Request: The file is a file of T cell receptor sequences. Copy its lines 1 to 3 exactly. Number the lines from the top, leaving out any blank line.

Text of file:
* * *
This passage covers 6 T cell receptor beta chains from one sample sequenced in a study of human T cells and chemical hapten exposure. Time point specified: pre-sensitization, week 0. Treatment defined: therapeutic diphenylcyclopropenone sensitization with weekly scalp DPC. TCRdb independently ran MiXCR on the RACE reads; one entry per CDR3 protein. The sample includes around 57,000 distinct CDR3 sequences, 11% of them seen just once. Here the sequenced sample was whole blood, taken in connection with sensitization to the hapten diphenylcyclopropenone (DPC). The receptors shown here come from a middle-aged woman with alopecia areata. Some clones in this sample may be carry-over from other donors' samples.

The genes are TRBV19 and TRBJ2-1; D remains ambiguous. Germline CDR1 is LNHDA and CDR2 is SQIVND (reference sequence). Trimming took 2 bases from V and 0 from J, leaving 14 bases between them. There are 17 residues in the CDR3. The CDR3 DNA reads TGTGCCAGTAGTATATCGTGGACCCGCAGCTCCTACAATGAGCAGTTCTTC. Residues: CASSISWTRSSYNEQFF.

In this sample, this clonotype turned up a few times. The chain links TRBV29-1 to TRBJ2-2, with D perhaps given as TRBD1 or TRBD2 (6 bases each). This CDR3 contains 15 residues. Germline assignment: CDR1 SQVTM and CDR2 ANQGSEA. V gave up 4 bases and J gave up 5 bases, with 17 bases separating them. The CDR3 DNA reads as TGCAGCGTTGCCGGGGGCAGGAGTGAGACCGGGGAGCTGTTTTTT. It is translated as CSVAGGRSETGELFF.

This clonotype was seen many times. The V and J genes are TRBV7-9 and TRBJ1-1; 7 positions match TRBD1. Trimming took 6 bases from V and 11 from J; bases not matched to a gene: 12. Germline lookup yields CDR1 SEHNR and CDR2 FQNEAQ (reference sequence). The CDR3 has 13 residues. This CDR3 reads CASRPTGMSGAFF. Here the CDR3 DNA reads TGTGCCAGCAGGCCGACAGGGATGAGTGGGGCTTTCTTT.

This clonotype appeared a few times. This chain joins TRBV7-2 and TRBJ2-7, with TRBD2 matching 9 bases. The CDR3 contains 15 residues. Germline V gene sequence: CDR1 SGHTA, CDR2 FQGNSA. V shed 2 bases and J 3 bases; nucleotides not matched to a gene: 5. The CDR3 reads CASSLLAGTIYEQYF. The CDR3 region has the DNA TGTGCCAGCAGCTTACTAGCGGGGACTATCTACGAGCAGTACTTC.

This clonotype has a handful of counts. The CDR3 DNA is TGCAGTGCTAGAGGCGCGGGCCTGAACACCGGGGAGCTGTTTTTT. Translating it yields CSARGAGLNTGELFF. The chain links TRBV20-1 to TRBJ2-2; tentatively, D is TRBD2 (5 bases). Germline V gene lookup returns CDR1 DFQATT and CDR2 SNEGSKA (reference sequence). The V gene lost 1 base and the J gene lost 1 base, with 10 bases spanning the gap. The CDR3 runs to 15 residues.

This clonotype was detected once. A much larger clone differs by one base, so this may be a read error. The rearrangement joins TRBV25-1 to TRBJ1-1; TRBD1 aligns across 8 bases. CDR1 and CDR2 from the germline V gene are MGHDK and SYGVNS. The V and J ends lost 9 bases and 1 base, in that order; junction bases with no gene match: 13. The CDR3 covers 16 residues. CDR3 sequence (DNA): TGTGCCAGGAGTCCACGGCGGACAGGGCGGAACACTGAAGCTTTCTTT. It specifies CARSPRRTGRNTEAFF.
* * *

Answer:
This passage covers 6 T cell receptor beta chains from one sample sequenced in a study of human T cells and chemical hapten exposure. Time point specified: pre-sensitization, week 0. Treatment defined: therapeutic diphenylcyclopropenone sensitization with weekly scalp DPC. TCRdb independently ran MiXCR on the RACE reads; one entry per CDR3 protein. The sample includes around 57,000 distinct CDR3 sequences, 11% of them seen just once. Here the sequenced sample was whole blood, taken in connection with sensitization to the hapten diphenylcyclopropenone (DPC). The receptors shown here come from a middle-aged woman with alopecia areata. Some clones in this sample may be carry-over from other donors' samples.

The genes are TRBV19 and TRBJ2-1; D remains ambiguous. Germline CDR1 is LNHDA and CDR2 is SQIVND (reference sequence). Trimming took 2 bases from V and 0 from J, leaving 14 bases between them. There are 17 residues in the CDR3. The CDR3 DNA reads TGTGCCAGTAGTATATCGTGGACCCGCAGCTCCTACAATGAGCAGTTCTTC. Residues: CASSISWTRSSYNEQFF.

In this sample, this clonotype turned up a few times. The chain links TRBV29-1 to TRBJ2-2, with D perhaps given as TRBD1 or TRBD2 (6 bases each). This CDR3 contains 15 residues. Germline assignment: CDR1 SQVTM and CDR2 ANQGSEA. V gave up 4 bases and J gave up 5 bases, with 17 bases separating them. The CDR3 DNA reads as TGCAGCGTTGCCGGGGGCAGGAGTGAGACCGGGGAGCTGTTTTTT. It is translated as CSVAGGRSETGELFF.